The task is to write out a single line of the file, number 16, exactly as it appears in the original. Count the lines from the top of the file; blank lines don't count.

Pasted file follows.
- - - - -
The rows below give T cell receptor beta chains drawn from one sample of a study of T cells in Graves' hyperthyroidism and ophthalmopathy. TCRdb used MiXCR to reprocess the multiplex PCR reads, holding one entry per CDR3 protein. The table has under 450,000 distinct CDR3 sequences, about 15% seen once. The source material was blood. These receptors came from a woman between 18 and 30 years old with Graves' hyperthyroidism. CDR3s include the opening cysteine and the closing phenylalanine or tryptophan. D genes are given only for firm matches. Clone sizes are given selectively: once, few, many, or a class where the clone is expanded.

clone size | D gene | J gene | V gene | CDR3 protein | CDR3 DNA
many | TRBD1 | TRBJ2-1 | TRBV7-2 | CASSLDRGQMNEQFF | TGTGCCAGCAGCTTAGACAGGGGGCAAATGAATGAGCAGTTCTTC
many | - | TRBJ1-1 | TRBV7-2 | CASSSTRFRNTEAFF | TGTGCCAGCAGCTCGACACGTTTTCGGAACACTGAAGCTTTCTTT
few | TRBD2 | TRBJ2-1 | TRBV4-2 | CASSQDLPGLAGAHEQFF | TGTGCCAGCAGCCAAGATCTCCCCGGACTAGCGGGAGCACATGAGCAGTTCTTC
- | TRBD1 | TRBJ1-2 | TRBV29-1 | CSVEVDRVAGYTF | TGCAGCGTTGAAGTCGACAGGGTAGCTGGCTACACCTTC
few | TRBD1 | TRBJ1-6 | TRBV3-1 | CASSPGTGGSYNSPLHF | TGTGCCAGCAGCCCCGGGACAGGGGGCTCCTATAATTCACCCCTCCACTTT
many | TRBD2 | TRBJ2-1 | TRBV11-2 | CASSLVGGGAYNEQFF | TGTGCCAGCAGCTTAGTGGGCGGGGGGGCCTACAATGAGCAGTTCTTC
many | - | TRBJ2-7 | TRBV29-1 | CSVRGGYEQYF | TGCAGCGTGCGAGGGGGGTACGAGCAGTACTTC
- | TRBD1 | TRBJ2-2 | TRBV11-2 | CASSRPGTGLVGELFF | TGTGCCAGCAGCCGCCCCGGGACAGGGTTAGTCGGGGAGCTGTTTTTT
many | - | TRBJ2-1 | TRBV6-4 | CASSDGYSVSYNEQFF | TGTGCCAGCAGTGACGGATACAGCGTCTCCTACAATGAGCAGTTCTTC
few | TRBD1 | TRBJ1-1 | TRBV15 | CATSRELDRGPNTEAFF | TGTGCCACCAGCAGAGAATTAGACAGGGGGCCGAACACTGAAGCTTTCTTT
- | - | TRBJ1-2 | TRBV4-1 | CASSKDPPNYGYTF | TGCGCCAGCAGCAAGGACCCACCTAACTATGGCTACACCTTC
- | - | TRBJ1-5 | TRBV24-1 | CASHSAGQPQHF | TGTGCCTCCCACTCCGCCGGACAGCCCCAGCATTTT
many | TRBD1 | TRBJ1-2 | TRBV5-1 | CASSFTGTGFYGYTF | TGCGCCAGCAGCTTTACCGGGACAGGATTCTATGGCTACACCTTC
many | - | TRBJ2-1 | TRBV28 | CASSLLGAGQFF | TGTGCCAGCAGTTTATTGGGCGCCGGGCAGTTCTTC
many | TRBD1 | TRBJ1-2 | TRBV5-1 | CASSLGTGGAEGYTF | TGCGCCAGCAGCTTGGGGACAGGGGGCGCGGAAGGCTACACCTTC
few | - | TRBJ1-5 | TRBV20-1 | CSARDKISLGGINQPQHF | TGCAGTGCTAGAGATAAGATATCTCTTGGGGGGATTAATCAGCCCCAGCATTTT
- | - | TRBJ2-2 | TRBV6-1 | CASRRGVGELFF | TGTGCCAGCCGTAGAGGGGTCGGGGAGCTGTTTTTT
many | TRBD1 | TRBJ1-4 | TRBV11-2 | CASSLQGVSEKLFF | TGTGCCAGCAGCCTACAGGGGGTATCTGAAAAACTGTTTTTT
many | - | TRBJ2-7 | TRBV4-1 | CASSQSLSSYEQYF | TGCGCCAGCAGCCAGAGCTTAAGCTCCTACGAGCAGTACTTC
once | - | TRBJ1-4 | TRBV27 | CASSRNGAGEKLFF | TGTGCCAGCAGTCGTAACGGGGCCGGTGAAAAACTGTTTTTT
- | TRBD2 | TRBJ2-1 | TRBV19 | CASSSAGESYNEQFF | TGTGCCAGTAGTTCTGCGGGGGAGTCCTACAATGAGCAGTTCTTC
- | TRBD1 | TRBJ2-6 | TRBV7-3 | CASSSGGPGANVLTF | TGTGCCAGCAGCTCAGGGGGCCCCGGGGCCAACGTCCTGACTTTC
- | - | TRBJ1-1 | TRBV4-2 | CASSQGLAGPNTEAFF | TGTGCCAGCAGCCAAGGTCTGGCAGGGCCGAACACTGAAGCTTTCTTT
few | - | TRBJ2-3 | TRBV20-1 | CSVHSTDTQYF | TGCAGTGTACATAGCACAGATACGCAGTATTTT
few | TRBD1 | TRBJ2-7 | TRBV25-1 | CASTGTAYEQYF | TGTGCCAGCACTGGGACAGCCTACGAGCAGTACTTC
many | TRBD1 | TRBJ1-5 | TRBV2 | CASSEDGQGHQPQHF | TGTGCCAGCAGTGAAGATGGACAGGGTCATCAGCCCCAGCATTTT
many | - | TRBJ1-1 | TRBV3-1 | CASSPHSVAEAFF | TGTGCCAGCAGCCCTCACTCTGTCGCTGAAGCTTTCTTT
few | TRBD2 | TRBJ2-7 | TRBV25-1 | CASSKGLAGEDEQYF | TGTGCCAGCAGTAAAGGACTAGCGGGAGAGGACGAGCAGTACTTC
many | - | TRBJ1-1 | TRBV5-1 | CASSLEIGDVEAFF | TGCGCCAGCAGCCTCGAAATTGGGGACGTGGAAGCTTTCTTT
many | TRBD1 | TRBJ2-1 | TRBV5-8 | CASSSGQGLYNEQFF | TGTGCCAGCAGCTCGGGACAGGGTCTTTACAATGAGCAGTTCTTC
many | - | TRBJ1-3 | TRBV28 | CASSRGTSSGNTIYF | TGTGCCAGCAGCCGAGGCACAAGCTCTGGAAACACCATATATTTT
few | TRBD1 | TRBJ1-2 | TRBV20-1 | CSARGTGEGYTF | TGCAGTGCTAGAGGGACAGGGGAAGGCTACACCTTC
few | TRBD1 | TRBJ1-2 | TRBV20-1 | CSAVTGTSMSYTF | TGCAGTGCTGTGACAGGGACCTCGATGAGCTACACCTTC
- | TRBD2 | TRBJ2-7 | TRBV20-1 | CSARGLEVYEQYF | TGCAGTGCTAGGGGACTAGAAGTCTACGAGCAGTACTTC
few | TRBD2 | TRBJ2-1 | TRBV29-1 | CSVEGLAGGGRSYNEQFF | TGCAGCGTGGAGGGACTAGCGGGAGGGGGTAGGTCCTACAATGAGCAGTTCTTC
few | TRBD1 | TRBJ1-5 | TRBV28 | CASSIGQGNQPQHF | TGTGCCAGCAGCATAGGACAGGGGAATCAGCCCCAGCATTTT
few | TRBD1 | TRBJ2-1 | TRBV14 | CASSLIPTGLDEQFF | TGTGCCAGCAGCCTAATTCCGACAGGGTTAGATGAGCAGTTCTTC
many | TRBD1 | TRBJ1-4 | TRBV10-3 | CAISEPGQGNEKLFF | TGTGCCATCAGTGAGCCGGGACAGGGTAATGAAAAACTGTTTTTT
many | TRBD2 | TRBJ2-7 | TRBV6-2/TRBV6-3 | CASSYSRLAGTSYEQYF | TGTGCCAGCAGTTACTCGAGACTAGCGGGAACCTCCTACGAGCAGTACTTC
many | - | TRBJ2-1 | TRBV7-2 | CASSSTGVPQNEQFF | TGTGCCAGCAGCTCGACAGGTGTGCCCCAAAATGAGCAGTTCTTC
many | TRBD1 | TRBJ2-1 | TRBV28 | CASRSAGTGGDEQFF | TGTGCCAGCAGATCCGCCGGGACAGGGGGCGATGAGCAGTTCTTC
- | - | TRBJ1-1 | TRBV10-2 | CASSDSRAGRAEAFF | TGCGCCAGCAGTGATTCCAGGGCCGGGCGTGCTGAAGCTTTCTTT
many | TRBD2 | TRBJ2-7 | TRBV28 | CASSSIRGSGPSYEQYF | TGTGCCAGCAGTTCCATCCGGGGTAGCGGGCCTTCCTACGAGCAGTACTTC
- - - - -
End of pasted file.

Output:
many | - | TRBJ2-1 | TRBV28 | CASSLLGAGQFF | TGTGCCAGCAGTTTATTGGGCGCCGGGCAGTTCTTC